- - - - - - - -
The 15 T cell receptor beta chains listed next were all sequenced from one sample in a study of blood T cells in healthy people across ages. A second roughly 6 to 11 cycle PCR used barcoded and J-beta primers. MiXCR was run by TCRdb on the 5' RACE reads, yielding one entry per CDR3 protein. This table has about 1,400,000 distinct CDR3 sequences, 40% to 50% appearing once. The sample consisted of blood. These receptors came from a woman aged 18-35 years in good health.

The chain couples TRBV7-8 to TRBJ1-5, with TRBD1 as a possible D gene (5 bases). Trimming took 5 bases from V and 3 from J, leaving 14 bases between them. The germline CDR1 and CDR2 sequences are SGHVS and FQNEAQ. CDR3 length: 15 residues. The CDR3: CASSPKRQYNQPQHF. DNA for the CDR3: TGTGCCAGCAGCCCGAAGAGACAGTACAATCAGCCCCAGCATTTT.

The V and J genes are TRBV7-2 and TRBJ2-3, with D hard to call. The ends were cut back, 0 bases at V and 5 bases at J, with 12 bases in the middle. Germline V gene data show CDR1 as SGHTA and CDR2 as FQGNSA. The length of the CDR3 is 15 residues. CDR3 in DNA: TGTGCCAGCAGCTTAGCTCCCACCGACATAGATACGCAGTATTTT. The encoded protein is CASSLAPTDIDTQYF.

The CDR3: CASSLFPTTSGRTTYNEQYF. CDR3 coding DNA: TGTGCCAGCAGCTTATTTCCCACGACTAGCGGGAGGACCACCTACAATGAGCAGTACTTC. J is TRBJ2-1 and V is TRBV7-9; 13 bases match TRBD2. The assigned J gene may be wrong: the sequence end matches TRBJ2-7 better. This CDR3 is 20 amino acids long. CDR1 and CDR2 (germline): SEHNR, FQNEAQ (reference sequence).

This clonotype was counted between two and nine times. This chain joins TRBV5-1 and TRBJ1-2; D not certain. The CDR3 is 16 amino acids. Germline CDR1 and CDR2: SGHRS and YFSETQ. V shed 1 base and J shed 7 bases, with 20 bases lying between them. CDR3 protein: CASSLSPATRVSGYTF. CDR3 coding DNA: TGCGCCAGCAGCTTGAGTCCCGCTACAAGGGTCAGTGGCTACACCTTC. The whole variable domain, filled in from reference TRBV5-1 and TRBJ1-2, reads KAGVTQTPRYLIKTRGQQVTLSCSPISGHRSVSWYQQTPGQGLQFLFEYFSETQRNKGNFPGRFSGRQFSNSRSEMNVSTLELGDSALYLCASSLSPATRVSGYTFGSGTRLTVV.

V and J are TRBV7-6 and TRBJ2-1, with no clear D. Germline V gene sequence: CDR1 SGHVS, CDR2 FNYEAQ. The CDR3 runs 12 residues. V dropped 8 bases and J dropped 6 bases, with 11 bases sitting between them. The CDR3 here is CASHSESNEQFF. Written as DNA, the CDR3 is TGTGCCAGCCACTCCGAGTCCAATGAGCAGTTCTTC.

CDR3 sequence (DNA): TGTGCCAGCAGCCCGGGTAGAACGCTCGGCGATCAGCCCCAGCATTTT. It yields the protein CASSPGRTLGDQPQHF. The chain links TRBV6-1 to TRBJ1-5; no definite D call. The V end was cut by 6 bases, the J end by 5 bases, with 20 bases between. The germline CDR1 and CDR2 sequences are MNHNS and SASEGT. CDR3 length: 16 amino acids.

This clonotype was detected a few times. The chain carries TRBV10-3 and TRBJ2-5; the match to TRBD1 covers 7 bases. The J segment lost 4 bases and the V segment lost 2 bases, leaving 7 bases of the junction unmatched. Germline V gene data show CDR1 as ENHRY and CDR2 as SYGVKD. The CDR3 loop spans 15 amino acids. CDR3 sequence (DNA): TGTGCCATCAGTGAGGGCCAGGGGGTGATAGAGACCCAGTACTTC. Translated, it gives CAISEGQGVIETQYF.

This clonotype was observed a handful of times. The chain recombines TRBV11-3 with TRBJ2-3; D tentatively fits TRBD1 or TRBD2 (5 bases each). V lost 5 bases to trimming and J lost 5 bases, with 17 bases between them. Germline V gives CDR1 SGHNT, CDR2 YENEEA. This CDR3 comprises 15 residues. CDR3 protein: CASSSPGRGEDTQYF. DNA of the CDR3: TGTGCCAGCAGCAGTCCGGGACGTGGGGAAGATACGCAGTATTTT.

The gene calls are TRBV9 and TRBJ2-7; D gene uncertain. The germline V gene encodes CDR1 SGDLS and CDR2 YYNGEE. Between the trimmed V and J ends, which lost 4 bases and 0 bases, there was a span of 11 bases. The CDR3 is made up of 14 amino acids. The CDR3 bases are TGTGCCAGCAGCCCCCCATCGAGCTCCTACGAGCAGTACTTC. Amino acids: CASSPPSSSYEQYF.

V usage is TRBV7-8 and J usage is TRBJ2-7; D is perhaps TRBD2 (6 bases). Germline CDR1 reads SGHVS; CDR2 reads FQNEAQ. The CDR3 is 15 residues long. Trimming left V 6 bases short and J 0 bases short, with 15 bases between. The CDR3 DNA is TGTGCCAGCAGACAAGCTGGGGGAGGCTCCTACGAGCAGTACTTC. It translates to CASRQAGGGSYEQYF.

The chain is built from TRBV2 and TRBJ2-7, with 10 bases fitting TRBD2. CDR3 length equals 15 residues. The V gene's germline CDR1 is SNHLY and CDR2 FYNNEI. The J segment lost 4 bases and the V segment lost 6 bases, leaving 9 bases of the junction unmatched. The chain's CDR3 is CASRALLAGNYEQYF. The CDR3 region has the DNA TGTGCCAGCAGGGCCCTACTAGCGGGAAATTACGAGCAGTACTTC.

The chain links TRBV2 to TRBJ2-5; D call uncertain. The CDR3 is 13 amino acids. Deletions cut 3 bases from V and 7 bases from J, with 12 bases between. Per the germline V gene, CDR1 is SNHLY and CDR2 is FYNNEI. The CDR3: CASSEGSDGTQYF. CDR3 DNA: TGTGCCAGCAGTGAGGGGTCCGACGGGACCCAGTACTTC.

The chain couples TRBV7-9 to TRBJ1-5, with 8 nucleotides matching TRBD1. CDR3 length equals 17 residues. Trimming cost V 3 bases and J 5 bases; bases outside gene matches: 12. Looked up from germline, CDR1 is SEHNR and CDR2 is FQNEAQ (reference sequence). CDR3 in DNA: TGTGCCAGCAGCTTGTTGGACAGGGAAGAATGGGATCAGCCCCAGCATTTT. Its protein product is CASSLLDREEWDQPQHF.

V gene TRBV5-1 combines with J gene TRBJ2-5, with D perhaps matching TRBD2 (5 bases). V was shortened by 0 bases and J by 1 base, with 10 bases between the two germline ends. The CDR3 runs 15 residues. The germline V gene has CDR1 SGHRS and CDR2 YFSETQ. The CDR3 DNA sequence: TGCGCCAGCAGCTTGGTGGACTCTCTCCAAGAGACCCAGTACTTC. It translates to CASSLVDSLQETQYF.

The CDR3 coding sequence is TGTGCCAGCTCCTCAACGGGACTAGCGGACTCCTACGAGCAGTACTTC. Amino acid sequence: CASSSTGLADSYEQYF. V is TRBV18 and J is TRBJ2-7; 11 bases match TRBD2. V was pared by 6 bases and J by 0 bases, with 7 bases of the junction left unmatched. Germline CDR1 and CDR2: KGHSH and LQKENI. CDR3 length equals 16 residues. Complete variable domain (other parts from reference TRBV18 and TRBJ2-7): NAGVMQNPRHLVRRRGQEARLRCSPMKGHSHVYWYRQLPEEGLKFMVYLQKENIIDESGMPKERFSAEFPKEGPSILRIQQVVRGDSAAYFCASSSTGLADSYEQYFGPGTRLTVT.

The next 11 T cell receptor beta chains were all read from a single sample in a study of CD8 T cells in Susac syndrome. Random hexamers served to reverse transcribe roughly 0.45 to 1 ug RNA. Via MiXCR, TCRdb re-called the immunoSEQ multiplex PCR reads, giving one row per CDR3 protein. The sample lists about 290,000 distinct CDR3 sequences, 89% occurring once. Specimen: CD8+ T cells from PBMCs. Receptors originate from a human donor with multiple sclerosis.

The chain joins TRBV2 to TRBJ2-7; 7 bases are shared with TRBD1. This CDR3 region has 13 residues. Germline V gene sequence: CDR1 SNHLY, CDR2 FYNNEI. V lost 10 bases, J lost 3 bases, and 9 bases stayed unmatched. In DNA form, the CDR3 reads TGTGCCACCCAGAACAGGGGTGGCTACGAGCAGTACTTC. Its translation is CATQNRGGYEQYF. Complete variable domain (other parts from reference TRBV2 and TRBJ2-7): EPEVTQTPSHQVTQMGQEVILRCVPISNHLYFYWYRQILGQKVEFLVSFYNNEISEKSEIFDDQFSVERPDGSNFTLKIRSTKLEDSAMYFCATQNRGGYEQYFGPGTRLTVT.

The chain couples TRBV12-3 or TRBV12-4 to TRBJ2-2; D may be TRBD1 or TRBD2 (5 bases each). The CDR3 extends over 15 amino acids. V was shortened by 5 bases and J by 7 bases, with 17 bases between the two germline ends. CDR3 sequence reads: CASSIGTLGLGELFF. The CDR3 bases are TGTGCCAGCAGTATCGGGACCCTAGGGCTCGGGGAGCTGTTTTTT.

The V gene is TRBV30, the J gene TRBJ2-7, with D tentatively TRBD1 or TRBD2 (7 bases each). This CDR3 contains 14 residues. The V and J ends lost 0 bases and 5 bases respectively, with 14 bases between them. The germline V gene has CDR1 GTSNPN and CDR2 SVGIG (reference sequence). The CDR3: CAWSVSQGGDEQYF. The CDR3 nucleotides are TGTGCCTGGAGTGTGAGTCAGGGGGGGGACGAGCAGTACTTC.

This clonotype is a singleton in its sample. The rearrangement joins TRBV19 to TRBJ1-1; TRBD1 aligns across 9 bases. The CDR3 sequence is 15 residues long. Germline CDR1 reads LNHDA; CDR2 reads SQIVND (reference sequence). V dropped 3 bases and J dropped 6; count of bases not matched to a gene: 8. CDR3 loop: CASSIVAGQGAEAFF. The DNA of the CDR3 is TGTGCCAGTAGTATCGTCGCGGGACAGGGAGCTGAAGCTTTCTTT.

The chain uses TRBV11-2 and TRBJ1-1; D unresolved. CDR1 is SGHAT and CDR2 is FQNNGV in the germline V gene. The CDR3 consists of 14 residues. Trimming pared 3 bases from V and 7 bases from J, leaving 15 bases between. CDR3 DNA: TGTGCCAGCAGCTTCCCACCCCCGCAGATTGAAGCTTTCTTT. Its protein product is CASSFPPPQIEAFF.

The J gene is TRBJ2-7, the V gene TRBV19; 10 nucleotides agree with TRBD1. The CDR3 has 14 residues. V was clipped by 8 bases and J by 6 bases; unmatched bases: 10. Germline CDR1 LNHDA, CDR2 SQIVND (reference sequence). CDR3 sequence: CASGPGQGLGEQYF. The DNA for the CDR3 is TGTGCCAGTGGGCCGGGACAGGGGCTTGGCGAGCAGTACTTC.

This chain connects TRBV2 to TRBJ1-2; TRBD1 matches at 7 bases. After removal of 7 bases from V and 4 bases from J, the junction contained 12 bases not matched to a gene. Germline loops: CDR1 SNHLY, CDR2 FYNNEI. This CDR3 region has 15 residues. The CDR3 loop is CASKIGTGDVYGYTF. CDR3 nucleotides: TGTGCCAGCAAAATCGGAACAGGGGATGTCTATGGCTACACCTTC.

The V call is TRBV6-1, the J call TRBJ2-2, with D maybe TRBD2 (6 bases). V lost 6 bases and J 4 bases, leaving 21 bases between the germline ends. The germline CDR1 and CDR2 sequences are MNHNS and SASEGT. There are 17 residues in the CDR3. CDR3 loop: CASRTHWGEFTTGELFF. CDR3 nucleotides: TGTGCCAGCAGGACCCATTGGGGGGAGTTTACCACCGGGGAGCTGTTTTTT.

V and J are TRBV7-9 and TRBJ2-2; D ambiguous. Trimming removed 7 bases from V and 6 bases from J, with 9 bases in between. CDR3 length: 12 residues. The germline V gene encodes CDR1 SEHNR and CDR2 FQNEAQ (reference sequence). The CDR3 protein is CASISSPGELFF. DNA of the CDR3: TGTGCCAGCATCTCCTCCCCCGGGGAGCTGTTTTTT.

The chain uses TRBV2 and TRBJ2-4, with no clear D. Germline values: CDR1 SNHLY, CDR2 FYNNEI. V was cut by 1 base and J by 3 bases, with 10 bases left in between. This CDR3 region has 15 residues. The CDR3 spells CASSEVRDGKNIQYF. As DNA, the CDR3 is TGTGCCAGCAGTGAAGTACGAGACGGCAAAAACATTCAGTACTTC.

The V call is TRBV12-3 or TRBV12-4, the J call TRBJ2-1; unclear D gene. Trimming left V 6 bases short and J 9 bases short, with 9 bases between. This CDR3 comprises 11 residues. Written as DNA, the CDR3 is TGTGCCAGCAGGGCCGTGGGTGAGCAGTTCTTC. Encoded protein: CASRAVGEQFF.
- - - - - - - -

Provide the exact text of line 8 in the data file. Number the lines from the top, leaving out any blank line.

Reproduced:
This clonotype was detected a few times. The chain carries TRBV10-3 and TRBJ2-5; the match to TRBD1 covers 7 bases. The J segment lost 4 bases and the V segment lost 2 bases, leaving 7 bases of the junction unmatched. Germline V gene data show CDR1 as ENHRY and CDR2 as SYGVKD. The CDR3 loop spans 15 amino acids. CDR3 sequence (DNA): TGTGCCATCAGTGAGGGCCAGGGGGTGATAGAGACCCAGTACTTC. Translated, it gives CAISEGQGVIETQYF.